California More Than Doubles Solar Power Market in 2013
2013 has been an impressive year for solar power.
In the past twelve months, California more than doubled its entire rooftop solar installations from 1,000 megawatts (MW) to over 2,000 MW.
To put this in perspective, it took California over thirty years to build 1,000 MW of rooftop solar, hitting that landmark in early 2013. Today, California is closing out the year with more than 2,000 MW of rooftop solar systems installed statewide. The CPUC's latest figures report 1,917 MW of rooftop solar but those numbers exclude basically all of PG&E's 2013 installations, by far the largest market in the state, as well as a significant number of installations in other utility territories.
By comparison, California added 500 MW of distributed solar in 2012, also a banner year. If California continues to grow its rooftop solar market at its 2013 pace, the state may very well top 5,000 MW in 2014 – far exceeding the goals of the Million Solar Roofs Initiative which aimed to install 3,000 MW of rooftop solar by the end of 2016.
When utility-scale solar projects are added in, California’s total solar power picture well-exceeds 4,000 MW today – nearly twice as much installed capacity as exists at California’s last remaining nuclear power plant, Diablo Canyon.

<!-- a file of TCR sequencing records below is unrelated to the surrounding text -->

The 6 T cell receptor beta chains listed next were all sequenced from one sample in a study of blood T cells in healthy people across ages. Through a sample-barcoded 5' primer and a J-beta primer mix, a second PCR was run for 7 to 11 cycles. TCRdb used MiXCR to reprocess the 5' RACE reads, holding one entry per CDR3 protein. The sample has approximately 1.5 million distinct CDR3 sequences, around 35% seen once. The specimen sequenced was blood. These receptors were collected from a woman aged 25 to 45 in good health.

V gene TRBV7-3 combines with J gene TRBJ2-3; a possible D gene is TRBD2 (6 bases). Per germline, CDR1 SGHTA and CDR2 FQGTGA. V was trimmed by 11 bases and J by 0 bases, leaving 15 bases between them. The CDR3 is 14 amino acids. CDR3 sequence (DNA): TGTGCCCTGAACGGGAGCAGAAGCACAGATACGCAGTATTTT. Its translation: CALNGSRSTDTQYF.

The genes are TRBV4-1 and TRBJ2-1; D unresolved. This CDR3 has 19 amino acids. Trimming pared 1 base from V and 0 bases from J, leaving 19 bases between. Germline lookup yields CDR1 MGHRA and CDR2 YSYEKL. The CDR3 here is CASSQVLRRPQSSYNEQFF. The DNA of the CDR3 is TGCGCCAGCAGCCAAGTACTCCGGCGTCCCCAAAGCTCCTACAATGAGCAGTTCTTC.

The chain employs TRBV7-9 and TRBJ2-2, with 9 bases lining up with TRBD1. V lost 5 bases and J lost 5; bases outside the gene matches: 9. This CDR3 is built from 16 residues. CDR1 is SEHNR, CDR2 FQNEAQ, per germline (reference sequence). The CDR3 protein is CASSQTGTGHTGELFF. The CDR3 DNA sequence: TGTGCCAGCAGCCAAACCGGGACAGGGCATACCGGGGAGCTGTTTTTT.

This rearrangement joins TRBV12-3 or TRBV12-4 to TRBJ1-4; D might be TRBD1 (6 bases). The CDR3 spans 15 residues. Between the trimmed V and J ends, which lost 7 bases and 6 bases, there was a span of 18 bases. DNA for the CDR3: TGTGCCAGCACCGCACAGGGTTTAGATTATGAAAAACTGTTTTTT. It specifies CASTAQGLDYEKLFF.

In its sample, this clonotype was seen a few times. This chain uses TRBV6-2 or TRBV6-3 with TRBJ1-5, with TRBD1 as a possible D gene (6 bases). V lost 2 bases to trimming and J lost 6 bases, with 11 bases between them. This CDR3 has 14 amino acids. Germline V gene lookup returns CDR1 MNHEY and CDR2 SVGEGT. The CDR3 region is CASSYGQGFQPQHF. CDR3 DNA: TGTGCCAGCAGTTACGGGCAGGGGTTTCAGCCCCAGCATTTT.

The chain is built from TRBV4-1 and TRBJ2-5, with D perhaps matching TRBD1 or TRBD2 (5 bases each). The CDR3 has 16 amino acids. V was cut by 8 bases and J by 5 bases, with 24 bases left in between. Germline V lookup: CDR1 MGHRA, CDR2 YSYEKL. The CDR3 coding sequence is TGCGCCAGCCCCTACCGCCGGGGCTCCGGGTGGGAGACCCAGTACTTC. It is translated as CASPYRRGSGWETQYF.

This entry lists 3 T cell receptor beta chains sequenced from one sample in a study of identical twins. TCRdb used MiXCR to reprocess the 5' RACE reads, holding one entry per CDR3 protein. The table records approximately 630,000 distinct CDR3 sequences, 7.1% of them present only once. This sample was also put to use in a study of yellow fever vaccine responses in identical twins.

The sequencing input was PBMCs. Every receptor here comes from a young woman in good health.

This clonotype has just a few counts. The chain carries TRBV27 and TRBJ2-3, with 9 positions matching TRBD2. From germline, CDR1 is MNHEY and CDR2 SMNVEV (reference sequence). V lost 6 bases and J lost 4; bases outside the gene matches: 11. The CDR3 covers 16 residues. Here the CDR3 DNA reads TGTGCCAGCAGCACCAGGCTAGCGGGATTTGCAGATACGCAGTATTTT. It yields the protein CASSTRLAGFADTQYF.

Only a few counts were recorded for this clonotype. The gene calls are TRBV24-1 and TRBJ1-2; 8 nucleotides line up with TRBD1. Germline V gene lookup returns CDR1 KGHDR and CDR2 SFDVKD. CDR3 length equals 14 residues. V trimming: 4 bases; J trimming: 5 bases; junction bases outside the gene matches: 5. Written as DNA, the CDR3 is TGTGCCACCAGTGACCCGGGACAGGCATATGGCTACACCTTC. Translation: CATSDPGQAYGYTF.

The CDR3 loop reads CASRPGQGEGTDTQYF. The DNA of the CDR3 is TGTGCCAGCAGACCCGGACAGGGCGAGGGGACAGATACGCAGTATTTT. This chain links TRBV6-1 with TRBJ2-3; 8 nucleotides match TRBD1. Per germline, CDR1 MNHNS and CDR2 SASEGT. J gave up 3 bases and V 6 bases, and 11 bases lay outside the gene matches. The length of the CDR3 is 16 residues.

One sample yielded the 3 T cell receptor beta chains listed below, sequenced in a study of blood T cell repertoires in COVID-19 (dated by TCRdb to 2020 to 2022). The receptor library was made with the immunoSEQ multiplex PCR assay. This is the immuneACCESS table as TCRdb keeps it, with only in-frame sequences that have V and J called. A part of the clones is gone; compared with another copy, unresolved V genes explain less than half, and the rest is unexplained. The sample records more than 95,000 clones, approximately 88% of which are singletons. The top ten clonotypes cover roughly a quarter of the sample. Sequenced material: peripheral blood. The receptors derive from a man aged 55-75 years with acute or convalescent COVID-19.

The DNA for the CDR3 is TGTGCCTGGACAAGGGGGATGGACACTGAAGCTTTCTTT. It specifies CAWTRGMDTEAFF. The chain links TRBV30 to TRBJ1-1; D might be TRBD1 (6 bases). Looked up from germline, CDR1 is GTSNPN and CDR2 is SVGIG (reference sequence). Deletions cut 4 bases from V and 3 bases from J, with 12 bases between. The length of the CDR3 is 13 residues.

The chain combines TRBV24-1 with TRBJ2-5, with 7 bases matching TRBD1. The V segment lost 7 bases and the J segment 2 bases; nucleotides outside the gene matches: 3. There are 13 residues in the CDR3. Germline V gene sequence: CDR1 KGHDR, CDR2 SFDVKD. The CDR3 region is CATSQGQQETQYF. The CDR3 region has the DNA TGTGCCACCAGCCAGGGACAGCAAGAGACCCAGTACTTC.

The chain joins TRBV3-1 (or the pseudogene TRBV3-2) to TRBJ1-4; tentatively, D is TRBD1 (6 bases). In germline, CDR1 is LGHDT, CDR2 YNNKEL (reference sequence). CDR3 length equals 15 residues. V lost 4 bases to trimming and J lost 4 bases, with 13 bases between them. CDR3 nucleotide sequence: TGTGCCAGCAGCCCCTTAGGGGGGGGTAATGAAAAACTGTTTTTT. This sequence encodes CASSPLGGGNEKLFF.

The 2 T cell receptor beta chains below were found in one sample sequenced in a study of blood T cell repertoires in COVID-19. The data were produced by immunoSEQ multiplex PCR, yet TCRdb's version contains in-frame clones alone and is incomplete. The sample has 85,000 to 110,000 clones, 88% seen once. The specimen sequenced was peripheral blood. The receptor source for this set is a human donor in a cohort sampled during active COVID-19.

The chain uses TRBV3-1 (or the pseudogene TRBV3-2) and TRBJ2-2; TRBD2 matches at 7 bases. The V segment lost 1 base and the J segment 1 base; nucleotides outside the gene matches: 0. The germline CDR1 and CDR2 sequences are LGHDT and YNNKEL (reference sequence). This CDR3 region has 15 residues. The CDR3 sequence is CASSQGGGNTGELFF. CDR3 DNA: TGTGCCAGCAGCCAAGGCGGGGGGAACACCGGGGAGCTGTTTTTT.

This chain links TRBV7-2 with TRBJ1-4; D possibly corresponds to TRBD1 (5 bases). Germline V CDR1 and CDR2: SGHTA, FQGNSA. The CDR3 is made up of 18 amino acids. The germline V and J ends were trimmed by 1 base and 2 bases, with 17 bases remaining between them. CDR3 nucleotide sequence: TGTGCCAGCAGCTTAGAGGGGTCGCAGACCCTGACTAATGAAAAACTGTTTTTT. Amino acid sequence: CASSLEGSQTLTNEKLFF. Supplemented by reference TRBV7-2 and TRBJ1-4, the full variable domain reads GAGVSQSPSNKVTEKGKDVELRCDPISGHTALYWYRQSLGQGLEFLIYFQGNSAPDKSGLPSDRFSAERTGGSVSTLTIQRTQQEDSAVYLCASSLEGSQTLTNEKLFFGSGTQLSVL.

These numbers aside, California won’t have a clear picture of 2013, or 2014 for that matter, until all of the utilities’ data on rooftop solar installations is released to the public - something resisted by the utilities and still pending at the California Public Utilities Commission.
Meanwhile, rooftop solar continues to face battles on multiple fronts with regards to net metering, incentives for solar heating and cooling systems, the future of tax credits, and the reining in of permitting and interconnection costs and obstacles. Whether California continues this historic growth depends largely on policy decisions to be made in 2014.
As reports of 2013 being the driest year in California history roll in, California’s solar power growth is long overdue by many accounts. But no matter how you slice and dice the numbers, 2013 was a good year for solar power and another example of California leading the country toward a clean energy future.